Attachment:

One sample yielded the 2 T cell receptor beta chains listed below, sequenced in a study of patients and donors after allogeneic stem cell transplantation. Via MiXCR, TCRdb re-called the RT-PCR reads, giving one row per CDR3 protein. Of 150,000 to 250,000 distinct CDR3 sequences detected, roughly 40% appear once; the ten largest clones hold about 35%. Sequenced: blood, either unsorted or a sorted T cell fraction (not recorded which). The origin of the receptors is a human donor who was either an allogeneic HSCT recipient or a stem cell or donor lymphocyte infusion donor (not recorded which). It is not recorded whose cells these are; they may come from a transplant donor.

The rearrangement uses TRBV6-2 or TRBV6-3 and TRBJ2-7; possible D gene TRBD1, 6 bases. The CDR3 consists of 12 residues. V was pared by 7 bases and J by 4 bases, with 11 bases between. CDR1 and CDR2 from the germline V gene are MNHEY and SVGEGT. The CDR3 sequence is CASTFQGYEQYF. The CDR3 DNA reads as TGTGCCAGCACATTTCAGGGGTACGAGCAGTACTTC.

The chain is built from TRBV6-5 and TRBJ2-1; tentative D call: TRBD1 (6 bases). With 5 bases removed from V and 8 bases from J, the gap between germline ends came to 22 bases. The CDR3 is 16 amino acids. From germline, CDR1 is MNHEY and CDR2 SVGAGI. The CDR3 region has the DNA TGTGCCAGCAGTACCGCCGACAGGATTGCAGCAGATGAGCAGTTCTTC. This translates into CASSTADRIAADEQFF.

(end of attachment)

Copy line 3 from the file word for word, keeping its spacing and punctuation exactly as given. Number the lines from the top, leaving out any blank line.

The chain is built from TRBV6-5 and TRBJ2-1; tentative D call: TRBD1 (6 bases). With 5 bases removed from V and 8 bases from J, the gap between germline ends came to 22 bases. The CDR3 is 16 amino acids. From germline, CDR1 is MNHEY and CDR2 SVGAGI. The CDR3 region has the DNA TGTGCCAGCAGTACCGCCGACAGGATTGCAGCAGATGAGCAGTTCTTC. This translates into CASSTADRIAADEQFF.